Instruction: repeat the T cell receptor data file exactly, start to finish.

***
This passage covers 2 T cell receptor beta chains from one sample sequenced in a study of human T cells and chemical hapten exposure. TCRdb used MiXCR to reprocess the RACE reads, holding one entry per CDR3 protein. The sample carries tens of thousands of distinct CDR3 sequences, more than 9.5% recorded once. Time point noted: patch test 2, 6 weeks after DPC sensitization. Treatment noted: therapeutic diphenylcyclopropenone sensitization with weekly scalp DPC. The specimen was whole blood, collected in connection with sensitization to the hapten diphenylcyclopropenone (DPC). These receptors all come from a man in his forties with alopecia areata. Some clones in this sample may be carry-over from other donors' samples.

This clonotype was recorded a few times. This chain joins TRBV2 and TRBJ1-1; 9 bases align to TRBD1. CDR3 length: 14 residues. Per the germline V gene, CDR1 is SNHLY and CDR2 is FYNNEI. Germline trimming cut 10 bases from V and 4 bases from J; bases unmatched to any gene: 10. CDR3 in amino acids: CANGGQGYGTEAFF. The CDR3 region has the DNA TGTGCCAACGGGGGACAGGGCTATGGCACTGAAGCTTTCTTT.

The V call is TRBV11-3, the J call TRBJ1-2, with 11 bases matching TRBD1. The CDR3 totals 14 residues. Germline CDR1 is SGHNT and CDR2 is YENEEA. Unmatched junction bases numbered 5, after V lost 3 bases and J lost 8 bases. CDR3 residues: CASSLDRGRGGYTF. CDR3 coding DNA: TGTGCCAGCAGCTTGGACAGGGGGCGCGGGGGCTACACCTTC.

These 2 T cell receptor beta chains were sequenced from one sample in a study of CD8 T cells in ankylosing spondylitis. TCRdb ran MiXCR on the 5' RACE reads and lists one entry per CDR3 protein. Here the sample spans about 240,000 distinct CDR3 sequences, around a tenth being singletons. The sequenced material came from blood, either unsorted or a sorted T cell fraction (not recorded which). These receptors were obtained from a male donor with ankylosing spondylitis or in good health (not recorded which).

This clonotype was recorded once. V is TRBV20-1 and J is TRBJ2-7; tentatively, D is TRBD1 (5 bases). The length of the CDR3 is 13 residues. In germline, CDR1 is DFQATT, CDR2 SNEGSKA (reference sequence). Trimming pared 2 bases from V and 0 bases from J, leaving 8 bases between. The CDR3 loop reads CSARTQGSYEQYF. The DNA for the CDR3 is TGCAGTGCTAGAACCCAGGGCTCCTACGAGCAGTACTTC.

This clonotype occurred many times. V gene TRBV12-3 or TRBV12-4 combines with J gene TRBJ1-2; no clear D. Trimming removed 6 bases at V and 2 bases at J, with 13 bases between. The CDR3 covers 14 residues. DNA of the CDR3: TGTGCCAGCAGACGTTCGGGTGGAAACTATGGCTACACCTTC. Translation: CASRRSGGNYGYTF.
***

This passage covers 2 T cell receptor beta chains from one sample sequenced in a study of human T cells and chemical hapten exposure. TCRdb used MiXCR to reprocess the RACE reads, holding one entry per CDR3 protein. The sample carries tens of thousands of distinct CDR3 sequences, more than 9.5% recorded once. Time point noted: patch test 2, 6 weeks after DPC sensitization. Treatment noted: therapeutic diphenylcyclopropenone sensitization with weekly scalp DPC. The specimen was whole blood, collected in connection with sensitization to the hapten diphenylcyclopropenone (DPC). These receptors all come from a man in his forties with alopecia areata. Some clones in this sample may be carry-over from other donors' samples.

This clonotype was recorded a few times. This chain joins TRBV2 and TRBJ1-1; 9 bases align to TRBD1. CDR3 length: 14 residues. Per the germline V gene, CDR1 is SNHLY and CDR2 is FYNNEI. Germline trimming cut 10 bases from V and 4 bases from J; bases unmatched to any gene: 10. CDR3 in amino acids: CANGGQGYGTEAFF. The CDR3 region has the DNA TGTGCCAACGGGGGACAGGGCTATGGCACTGAAGCTTTCTTT.

The V call is TRBV11-3, the J call TRBJ1-2, with 11 bases matching TRBD1. The CDR3 totals 14 residues. Germline CDR1 is SGHNT and CDR2 is YENEEA. Unmatched junction bases numbered 5, after V lost 3 bases and J lost 8 bases. CDR3 residues: CASSLDRGRGGYTF. CDR3 coding DNA: TGTGCCAGCAGCTTGGACAGGGGGCGCGGGGGCTACACCTTC.

These 2 T cell receptor beta chains were sequenced from one sample in a study of CD8 T cells in ankylosing spondylitis. TCRdb ran MiXCR on the 5' RACE reads and lists one entry per CDR3 protein. Here the sample spans about 240,000 distinct CDR3 sequences, around a tenth being singletons. The sequenced material came from blood, either unsorted or a sorted T cell fraction (not recorded which). These receptors were obtained from a male donor with ankylosing spondylitis or in good health (not recorded which).

This clonotype was recorded once. V is TRBV20-1 and J is TRBJ2-7; tentatively, D is TRBD1 (5 bases). The length of the CDR3 is 13 residues. In germline, CDR1 is DFQATT, CDR2 SNEGSKA (reference sequence). Trimming pared 2 bases from V and 0 bases from J, leaving 8 bases between. The CDR3 loop reads CSARTQGSYEQYF. The DNA for the CDR3 is TGCAGTGCTAGAACCCAGGGCTCCTACGAGCAGTACTTC.

This clonotype occurred many times. V gene TRBV12-3 or TRBV12-4 combines with J gene TRBJ1-2; no clear D. Trimming removed 6 bases at V and 2 bases at J, with 13 bases between. The CDR3 covers 14 residues. DNA of the CDR3: TGTGCCAGCAGACGTTCGGGTGGAAACTATGGCTACACCTTC. Translation: CASRRSGGNYGYTF.